Bike DealerCamp 2011 – Cervelo S5 Aero Road Bike

Bike Dealer Camp Feature Articles Video

Cervelo announced the new Aero S5 shortly before the start of the Tour de France this past July. It’s a culmination of 10 years of design and testing of aero road bikes. Cervelo says it’s a faster, stiffer, and lighter frame than the S3. When you’re riding a bike the single biggest factor slowing you down is air, up to 80% in some cases. When Cervelo went to design the S5, they designed it to be the most aerodynamic bike you can ride while being in the most aerodynamic sustainable position as possible.

The S5 was built on 5 important features as explained in our recent video shoot with John Kameen. Moving from the front of the bike back, the first of those features is the dropped downtube. Rather than design a front wheel cutout where the downtube follows the rear wheel, they found after wind tunnel testing, what was faster was to drop the downtube to cover the area behind the trailing edge of the fork crown. So rather than splitting the air once over the fork crown and letting it reattach to the area on the downtube and separate again on the trailing edge of the downtube, the air is split just once rather than twice.

You’ll also notice a unique water bottle feature on the Cervelo S5. The inclusion of three water bottle bolts, instead of the typical two. Cervelo has done this to allow for more bottle positioning choices. Typically when you put a water bottle on an aero frame, you lose some of the aerodynamic properties. With the S5, you have several positions to choose from depending on which sort of bottle holder you decide to run on the frame.

Also designed into the frame is a shielded rear brake. Cervelo placed the brake mount directly behind the seat stay shoulder, essentially hiding the brake from the wind as it flows over the frame.

The Cervelo S5 also features an extended rear wheel cutout, a feature Cervelo pioneered originally on their triathlon bikes the P3 aluminum, P3, and carried over to the P4. They’ve taken that concept and adopted it to road bikes. First you’ll notice unlike their triathlon bikes, the S5 has vertical dropouts so wheel changes are just as easy as they are on any other road bike. You’ll also notice the cutout gets larger as you follow the cutout down towards the bottom bracket. This makes wheel changes easier, but also prevents road debris such as rocks from getting sucked into the frame.

BBright also makes it onto the S5. Originally introduced on their R-series bikes, the goal of BBright is to make the stiffest and lightest bikes they possibly can. To do that, they increased the width of the bottom bracket area as well as increase the diameter of the spindle area (30mm) as much as they could without interfering with chainline. You’ll notice on the S5 that the non-drive side chainstay is much beffier and oversized than the driveside chainstay. Since the non-drive side of the chainstay carries more of the load, the beefier size gives it four times the stiffness of the driveside.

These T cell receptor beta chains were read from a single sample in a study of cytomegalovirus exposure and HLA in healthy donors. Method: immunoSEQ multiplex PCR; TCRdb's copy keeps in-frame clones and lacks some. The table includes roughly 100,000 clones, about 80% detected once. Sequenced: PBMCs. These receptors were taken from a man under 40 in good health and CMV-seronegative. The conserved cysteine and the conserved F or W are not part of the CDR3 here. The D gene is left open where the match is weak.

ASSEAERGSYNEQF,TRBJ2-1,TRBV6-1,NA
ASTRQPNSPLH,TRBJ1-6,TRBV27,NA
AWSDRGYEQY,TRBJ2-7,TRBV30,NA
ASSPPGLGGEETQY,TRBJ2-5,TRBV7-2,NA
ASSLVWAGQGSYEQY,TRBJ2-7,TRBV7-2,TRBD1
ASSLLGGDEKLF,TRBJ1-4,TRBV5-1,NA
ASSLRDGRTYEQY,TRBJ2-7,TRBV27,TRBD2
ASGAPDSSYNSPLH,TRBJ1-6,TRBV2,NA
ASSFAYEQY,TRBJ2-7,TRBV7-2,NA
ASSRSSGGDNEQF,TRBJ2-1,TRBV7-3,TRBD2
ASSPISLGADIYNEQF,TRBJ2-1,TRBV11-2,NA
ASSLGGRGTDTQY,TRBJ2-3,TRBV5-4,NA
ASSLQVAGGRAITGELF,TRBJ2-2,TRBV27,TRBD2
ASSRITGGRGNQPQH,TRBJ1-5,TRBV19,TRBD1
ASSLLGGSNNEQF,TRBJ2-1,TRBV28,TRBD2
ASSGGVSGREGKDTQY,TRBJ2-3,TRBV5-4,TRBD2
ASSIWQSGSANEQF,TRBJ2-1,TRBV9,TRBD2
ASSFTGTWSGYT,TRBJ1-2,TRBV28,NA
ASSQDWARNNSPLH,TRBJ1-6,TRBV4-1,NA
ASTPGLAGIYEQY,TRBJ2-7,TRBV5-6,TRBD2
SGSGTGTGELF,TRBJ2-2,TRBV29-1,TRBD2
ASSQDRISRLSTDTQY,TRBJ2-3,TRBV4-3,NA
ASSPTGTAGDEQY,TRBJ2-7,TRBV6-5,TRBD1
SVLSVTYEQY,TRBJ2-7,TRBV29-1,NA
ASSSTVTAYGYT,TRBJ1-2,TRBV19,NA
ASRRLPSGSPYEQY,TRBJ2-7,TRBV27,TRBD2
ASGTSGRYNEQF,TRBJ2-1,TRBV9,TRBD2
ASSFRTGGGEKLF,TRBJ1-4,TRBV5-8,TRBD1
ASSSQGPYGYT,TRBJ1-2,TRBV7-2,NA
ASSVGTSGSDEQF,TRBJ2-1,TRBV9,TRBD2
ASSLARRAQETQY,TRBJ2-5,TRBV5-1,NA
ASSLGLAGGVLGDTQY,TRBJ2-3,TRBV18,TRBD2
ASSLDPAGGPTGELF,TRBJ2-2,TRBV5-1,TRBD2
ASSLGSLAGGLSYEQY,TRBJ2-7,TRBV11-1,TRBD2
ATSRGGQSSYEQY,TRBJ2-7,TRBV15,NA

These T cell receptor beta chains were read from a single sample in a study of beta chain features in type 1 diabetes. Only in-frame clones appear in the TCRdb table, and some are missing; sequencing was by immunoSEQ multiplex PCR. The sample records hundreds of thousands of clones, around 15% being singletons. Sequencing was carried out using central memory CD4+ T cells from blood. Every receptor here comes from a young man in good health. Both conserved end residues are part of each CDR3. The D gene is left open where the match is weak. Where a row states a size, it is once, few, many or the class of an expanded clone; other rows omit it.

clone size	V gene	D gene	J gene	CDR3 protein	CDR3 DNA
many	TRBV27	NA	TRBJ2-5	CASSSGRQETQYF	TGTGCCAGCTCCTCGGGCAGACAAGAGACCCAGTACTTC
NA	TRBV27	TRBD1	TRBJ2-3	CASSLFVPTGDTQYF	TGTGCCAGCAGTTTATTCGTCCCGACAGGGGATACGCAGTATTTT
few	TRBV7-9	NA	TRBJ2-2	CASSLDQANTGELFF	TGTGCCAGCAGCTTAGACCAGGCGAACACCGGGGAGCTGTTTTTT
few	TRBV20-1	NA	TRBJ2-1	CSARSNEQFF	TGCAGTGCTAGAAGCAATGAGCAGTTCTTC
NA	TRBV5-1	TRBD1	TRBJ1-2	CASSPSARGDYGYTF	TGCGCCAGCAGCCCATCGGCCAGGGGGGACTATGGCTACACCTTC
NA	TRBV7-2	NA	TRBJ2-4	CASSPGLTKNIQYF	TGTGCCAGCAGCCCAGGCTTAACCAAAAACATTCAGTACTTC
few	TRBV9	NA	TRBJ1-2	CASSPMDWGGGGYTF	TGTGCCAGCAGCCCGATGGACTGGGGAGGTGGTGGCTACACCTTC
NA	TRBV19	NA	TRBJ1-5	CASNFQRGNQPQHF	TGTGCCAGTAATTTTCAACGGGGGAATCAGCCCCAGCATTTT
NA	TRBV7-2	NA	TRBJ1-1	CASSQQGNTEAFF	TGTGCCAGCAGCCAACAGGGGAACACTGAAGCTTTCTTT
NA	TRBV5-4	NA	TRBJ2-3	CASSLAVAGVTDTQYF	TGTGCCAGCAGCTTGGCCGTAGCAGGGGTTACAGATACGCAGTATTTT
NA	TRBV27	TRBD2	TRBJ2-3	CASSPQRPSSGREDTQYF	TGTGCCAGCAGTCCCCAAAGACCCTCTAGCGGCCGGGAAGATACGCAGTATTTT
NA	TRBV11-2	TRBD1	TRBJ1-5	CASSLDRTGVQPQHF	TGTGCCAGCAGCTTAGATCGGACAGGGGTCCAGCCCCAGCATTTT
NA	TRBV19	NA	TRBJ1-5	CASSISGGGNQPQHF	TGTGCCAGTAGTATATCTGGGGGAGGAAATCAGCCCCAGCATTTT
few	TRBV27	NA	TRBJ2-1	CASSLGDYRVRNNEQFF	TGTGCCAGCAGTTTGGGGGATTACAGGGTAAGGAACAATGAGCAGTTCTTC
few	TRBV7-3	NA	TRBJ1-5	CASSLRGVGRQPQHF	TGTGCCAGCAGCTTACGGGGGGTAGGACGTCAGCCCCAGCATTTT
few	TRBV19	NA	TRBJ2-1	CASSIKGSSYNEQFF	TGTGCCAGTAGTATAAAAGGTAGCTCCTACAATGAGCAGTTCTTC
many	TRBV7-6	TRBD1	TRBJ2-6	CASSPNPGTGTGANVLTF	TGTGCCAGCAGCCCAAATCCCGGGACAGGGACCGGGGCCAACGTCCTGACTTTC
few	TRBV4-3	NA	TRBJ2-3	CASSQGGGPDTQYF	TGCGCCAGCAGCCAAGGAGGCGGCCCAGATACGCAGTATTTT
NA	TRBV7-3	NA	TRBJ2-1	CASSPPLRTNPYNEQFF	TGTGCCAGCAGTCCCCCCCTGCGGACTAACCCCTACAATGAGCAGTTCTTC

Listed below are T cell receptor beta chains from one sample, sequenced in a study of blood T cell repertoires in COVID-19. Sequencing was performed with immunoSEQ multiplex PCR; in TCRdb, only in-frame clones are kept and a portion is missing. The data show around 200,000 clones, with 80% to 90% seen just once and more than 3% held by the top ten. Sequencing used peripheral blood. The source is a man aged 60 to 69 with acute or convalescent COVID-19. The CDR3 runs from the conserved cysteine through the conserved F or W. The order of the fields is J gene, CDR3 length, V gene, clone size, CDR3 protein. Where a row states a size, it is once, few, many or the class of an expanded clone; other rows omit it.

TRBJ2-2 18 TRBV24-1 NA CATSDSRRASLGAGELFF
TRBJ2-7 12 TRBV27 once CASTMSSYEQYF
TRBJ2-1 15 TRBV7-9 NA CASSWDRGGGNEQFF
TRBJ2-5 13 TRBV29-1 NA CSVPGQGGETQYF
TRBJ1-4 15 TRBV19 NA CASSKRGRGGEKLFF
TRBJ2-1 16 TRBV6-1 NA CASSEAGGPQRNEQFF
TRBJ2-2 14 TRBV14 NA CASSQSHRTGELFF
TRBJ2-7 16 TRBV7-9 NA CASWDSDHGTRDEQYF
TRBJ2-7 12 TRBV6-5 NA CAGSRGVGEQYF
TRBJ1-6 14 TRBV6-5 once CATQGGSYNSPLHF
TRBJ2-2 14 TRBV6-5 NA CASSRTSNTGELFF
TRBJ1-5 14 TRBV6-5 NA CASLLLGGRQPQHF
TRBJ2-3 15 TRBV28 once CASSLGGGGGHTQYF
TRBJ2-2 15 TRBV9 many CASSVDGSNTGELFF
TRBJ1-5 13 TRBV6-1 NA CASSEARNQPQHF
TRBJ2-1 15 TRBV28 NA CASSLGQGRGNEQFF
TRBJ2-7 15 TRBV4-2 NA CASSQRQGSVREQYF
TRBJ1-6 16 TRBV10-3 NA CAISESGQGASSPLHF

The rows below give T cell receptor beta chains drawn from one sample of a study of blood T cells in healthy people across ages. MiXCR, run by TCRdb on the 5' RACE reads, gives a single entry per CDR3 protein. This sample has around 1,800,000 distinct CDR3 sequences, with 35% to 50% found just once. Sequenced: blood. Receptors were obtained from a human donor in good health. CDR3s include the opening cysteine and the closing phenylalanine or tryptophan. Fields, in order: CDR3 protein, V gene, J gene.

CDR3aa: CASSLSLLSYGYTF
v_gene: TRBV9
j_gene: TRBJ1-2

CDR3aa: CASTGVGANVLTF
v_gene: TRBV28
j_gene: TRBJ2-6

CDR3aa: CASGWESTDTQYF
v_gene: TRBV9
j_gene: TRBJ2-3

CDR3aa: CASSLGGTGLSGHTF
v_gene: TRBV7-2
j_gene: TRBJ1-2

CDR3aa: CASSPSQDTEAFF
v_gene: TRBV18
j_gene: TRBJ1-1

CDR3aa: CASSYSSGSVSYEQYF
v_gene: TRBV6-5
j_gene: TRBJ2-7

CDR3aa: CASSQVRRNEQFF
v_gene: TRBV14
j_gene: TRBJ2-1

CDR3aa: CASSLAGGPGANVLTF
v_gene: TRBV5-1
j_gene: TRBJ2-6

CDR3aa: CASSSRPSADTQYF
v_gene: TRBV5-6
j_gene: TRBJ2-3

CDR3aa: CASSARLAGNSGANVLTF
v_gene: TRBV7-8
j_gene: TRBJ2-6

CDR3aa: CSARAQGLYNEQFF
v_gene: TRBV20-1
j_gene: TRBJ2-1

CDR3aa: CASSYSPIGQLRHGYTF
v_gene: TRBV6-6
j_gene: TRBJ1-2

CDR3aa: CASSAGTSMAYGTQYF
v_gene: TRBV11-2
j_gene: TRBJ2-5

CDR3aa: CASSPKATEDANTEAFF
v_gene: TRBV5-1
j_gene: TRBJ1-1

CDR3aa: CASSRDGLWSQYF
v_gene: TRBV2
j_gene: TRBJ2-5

Finally, the S5 is also Di2 ready. You’ll notice a battery mount available on the non-driveside chainstay as well as options on the top tube for the separate wires needed for Di2.

Cervelo offers the S5 in two frame levels. The standard S5 frame weighs in at 1,070 grams. But for weight weenies, the company says they have a VWD frame that incorporates a lot of what they’ve learned with the R5 Project California that will come in at just 990 grames. Both frames use the same molds and are said to be nearly identical when it comes to lateral and torsional stiffness.

The S5 is available through dealers now.
Standard S5 frame with Shimano Ultegra is priced $4,800
VWD S5 frame with Shimano Dura Ace Di2 will cost $9,000
VWD S5 frame with SRAM Red will cost $7,500

Photo Gallery Images after the jump

About the author: Thien Dinh

Thien Dinh gained most his cycling knowledge the old fashioned way, by immersing himself in the sport. From 2007 to early 2013, Thien served as RoadBikeReview Site Manager, riding daily while putting various cycling products through its paces. A native of California, Thien also enjoys tinkering with photography and discovering new music.

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